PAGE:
Pregnancy and Childbirth

Induced Labor: When is it Necessary?

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Summary & Participants

After nine months of anticipation, an expecting woman finally reaches the last stage of pregnancy--the delivery. For most women, the onset of labor is spontaneous. But what happens if your baby needs a little extra help? Join our panel of experts as they discuss the how and why of induced labor.

Medically Reviewed On: July 21, 2009

Webcast Transcript

MICHELLE LAMOTHE, MD: Hello, and welcome to our web cast. I'm Dr. Michelle La Mothe. For most pregnant women who are ready to deliver their babies, labor starts spontaneously without the need for any intervention. However, for some women, labor needs to be induced using special medications. Joining me today to discuss induction of labor are two experts. To my left, Dr. Adrianne Moore Assistant Professor of Obstetrics and Gynecology at the Weill Cornell Medical College. And her colleague, Dr. Steven Hockstein, Assistant Professor of Obstetrics and Gynecology also at the Weill Cornell Medical College in New York City. Welcome to you both.

Let's discuss the reasons for the induction for labor. Would you like to start on that question, Dr. Moore?

ADRIANNE MOORE, MD: There are several reasons for inducing labor. One of them is if the baby is not growing well, for example, and would be better off outside than in. Another common reason for inducing labor is when the pregnancy goes past the due date. And some physicians will induce the labor at 41 weeks, and others will wait until 42 weeks.

MICHELLE LAMOTHE, MD: Dr. Hockstein, tell us some of the medical approaches used to induce labor.

STEVEN HOCKSTEIN, MD: Well, there are several medications that are commonly used to induce labor. If the cervix is already dilated somewhat or ripe, as we call it, you can just begin oxytocin, which is a medication given through an IV. And that brings on contractions.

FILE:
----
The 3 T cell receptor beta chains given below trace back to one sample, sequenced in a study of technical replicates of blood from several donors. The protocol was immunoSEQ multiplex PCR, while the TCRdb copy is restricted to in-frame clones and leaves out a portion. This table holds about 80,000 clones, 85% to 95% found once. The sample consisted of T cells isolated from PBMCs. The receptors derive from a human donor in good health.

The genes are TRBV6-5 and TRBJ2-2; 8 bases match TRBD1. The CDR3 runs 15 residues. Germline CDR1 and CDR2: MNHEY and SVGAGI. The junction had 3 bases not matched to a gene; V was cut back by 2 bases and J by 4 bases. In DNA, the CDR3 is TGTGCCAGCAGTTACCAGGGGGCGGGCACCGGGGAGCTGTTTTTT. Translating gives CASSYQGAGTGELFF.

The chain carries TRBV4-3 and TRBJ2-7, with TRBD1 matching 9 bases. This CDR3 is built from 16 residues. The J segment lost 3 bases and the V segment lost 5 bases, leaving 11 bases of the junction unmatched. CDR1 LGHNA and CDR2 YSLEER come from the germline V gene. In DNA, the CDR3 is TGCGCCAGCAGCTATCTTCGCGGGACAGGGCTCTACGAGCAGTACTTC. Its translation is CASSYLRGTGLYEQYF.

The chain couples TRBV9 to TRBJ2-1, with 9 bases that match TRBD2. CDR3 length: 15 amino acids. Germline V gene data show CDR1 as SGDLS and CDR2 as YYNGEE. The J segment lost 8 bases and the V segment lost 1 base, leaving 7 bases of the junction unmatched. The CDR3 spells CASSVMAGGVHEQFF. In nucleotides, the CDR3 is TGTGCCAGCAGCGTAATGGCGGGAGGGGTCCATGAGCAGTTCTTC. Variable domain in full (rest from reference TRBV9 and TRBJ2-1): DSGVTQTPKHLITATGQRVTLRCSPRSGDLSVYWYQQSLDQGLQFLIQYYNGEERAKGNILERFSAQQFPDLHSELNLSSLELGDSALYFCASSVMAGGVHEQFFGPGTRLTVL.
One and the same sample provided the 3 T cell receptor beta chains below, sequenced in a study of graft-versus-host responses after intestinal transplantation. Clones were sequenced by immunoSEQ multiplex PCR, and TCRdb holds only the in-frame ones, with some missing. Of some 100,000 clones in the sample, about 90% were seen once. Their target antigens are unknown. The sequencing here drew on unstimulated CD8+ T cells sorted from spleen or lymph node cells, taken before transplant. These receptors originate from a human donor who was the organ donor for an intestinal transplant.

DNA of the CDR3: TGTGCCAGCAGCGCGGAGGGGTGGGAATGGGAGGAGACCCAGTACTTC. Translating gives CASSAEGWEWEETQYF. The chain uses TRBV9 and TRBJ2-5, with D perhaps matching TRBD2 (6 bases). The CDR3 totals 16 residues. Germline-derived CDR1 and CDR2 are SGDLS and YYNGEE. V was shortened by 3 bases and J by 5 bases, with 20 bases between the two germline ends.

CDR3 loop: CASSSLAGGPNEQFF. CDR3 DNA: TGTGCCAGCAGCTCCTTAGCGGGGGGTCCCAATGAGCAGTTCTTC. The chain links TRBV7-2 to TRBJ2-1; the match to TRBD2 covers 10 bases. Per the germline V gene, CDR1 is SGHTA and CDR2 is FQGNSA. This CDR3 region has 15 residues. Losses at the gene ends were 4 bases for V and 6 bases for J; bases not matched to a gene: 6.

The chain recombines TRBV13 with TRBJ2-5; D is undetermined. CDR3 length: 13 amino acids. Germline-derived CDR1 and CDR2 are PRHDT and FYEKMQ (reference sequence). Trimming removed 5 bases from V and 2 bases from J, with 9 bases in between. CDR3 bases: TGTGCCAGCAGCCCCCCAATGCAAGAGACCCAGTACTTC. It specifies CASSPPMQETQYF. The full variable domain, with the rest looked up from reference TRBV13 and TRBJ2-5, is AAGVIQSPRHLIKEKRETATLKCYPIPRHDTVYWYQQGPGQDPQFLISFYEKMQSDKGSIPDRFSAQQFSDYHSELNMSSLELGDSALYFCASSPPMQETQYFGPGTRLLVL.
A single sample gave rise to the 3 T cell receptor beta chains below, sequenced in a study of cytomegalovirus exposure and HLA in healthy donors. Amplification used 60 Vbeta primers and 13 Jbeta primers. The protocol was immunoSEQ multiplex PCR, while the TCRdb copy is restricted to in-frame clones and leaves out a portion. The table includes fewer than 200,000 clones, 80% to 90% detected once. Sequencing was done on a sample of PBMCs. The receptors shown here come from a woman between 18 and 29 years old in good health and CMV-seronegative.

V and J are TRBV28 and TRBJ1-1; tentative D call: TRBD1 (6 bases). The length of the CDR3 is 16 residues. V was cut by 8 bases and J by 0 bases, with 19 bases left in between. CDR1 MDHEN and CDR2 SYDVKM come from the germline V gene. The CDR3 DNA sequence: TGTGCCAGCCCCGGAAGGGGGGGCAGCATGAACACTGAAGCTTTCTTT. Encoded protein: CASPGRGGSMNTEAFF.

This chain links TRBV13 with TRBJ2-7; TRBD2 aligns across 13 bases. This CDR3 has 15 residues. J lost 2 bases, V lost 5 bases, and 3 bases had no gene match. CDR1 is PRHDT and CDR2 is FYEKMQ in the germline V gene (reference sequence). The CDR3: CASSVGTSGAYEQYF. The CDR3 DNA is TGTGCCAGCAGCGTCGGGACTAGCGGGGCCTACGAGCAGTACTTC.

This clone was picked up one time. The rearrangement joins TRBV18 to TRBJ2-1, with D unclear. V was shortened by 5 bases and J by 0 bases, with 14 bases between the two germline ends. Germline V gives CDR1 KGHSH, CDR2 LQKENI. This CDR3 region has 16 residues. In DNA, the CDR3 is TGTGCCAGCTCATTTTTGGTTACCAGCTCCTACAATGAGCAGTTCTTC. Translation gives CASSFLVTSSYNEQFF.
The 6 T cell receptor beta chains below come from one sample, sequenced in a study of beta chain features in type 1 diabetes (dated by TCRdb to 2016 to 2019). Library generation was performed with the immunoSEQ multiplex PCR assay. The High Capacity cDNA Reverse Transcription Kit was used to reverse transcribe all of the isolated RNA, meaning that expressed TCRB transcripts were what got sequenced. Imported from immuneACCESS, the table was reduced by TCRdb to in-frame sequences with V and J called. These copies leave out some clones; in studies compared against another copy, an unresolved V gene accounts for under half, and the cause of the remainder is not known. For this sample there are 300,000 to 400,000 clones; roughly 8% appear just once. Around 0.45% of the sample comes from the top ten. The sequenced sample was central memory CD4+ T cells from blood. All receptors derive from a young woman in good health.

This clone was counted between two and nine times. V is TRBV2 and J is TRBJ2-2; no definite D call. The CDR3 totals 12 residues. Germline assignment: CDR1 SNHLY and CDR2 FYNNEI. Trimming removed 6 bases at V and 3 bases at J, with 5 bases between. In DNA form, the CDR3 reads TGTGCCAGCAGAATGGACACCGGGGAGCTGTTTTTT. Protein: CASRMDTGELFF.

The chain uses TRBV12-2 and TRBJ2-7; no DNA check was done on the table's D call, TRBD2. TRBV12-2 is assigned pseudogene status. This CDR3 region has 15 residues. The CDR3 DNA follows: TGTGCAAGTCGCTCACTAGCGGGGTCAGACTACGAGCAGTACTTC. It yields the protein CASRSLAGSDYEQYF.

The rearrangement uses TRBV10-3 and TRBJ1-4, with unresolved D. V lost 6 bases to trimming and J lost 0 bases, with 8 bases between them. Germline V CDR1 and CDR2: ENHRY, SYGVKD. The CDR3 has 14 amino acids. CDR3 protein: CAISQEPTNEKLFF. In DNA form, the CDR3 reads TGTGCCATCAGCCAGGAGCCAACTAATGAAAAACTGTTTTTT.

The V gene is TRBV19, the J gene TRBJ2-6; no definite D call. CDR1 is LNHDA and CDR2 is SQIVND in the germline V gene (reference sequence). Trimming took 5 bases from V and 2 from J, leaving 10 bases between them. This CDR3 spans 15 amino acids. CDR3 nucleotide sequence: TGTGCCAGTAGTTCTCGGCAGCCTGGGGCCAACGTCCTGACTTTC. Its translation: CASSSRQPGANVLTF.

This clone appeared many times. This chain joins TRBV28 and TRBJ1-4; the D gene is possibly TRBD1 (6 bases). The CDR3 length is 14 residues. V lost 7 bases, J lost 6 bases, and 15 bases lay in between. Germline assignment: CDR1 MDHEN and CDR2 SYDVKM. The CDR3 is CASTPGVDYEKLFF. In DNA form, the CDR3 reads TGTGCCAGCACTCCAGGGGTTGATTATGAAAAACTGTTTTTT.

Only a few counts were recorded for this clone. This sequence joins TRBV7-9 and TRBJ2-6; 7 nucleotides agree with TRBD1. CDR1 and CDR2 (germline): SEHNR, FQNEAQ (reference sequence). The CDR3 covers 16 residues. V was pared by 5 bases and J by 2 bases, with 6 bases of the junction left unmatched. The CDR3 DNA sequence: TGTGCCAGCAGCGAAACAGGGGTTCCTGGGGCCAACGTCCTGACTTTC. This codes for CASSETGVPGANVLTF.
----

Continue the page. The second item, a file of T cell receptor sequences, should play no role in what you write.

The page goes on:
If the cervix is still not dilated at all when you've reached the end of the pregnancy, medications can be applied directly to the cervix and the vagina. There are prostaglandin tablets that are placed in the vagina. There are prostaglandin gels which are applied to the cervix. And they help soften and change the cervix chemically so that 12 hours later, when oxytocin has started, the cervix can dilated more easily.

MICHELLE LAMOTHE, MD: So an induction can take a long period of time. Somebody just doesn't have one of these gels or mediations placed in the cervix and then immediately goes directly into labor and delivery. It can take some time.

STEVEN HOCKSTEIN, MD: Yes. And it's often done overnight. For the woman whose cervix is not yet ready to go into natural labor, usually, these medications are given over a 12-Hour period. If, however, a woman's body was getting ready to go into labor anyway, sometimes it's quite easy to get her into labor, and it doesn't take long at all. It really depends on what's going on.

MICHELLE LAMOTHE, MD: Now, what about breaking the water - that the physician can break a pregnant woman's water. What help is that?

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